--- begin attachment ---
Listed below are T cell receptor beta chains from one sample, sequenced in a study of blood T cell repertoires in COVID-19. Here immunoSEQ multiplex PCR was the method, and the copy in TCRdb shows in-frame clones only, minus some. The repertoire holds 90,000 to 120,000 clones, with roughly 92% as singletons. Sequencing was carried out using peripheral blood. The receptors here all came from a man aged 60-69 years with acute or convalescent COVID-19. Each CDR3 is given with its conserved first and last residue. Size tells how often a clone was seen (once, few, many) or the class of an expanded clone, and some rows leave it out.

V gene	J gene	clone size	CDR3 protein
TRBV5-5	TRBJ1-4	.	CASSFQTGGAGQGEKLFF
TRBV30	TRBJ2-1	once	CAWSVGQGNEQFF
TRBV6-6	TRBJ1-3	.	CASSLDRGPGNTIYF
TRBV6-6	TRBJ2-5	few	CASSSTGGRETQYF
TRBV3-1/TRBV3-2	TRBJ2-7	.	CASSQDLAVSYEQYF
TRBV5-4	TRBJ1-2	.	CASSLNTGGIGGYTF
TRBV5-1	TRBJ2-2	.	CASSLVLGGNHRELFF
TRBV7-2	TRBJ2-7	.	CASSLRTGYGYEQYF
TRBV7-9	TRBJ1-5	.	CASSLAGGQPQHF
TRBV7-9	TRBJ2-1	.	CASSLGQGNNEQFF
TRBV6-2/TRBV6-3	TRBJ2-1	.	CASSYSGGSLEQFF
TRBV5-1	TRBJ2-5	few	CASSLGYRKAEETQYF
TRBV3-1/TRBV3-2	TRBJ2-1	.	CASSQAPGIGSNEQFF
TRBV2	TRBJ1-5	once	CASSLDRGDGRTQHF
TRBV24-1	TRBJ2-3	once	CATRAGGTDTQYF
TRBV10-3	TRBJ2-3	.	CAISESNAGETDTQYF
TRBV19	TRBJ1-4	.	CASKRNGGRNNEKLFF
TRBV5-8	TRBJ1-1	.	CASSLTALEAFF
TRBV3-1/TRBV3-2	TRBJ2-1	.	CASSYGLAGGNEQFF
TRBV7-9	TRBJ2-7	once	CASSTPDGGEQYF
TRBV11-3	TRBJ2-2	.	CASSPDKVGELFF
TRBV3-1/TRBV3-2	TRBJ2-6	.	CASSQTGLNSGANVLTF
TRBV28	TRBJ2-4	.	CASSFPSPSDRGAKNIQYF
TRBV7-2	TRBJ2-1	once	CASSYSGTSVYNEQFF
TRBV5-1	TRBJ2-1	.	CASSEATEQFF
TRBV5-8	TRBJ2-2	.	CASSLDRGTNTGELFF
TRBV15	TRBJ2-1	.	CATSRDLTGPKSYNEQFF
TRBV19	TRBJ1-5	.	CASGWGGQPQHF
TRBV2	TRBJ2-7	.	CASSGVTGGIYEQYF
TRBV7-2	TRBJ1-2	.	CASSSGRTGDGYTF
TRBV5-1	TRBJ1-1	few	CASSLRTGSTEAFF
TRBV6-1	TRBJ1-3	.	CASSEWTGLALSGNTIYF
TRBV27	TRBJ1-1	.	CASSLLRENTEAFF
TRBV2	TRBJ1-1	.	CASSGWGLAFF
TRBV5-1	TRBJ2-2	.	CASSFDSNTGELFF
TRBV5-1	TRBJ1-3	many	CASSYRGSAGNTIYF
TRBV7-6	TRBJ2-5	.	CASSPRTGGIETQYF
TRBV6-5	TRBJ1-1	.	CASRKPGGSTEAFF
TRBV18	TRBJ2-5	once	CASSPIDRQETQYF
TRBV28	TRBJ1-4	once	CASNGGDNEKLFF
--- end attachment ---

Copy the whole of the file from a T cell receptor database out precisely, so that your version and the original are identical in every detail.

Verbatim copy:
Listed below are T cell receptor beta chains from one sample, sequenced in a study of blood T cell repertoires in COVID-19. Here immunoSEQ multiplex PCR was the method, and the copy in TCRdb shows in-frame clones only, minus some. The repertoire holds 90,000 to 120,000 clones, with roughly 92% as singletons. Sequencing was carried out using peripheral blood. The receptors here all came from a man aged 60-69 years with acute or convalescent COVID-19. Each CDR3 is given with its conserved first and last residue. Size tells how often a clone was seen (once, few, many) or the class of an expanded clone, and some rows leave it out.

V gene	J gene	clone size	CDR3 protein
TRBV5-5	TRBJ1-4	.	CASSFQTGGAGQGEKLFF
TRBV30	TRBJ2-1	once	CAWSVGQGNEQFF
TRBV6-6	TRBJ1-3	.	CASSLDRGPGNTIYF
TRBV6-6	TRBJ2-5	few	CASSSTGGRETQYF
TRBV3-1/TRBV3-2	TRBJ2-7	.	CASSQDLAVSYEQYF
TRBV5-4	TRBJ1-2	.	CASSLNTGGIGGYTF
TRBV5-1	TRBJ2-2	.	CASSLVLGGNHRELFF
TRBV7-2	TRBJ2-7	.	CASSLRTGYGYEQYF
TRBV7-9	TRBJ1-5	.	CASSLAGGQPQHF
TRBV7-9	TRBJ2-1	.	CASSLGQGNNEQFF
TRBV6-2/TRBV6-3	TRBJ2-1	.	CASSYSGGSLEQFF
TRBV5-1	TRBJ2-5	few	CASSLGYRKAEETQYF
TRBV3-1/TRBV3-2	TRBJ2-1	.	CASSQAPGIGSNEQFF
TRBV2	TRBJ1-5	once	CASSLDRGDGRTQHF
TRBV24-1	TRBJ2-3	once	CATRAGGTDTQYF
TRBV10-3	TRBJ2-3	.	CAISESNAGETDTQYF
TRBV19	TRBJ1-4	.	CASKRNGGRNNEKLFF
TRBV5-8	TRBJ1-1	.	CASSLTALEAFF
TRBV3-1/TRBV3-2	TRBJ2-1	.	CASSYGLAGGNEQFF
TRBV7-9	TRBJ2-7	once	CASSTPDGGEQYF
TRBV11-3	TRBJ2-2	.	CASSPDKVGELFF
TRBV3-1/TRBV3-2	TRBJ2-6	.	CASSQTGLNSGANVLTF
TRBV28	TRBJ2-4	.	CASSFPSPSDRGAKNIQYF
TRBV7-2	TRBJ2-1	once	CASSYSGTSVYNEQFF
TRBV5-1	TRBJ2-1	.	CASSEATEQFF
TRBV5-8	TRBJ2-2	.	CASSLDRGTNTGELFF
TRBV15	TRBJ2-1	.	CATSRDLTGPKSYNEQFF
TRBV19	TRBJ1-5	.	CASGWGGQPQHF
TRBV2	TRBJ2-7	.	CASSGVTGGIYEQYF
TRBV7-2	TRBJ1-2	.	CASSSGRTGDGYTF
TRBV5-1	TRBJ1-1	few	CASSLRTGSTEAFF
TRBV6-1	TRBJ1-3	.	CASSEWTGLALSGNTIYF
TRBV27	TRBJ1-1	.	CASSLLRENTEAFF
TRBV2	TRBJ1-1	.	CASSGWGLAFF
TRBV5-1	TRBJ2-2	.	CASSFDSNTGELFF
TRBV5-1	TRBJ1-3	many	CASSYRGSAGNTIYF
TRBV7-6	TRBJ2-5	.	CASSPRTGGIETQYF
TRBV6-5	TRBJ1-1	.	CASRKPGGSTEAFF
TRBV18	TRBJ2-5	once	CASSPIDRQETQYF
TRBV28	TRBJ1-4	once	CASNGGDNEKLFF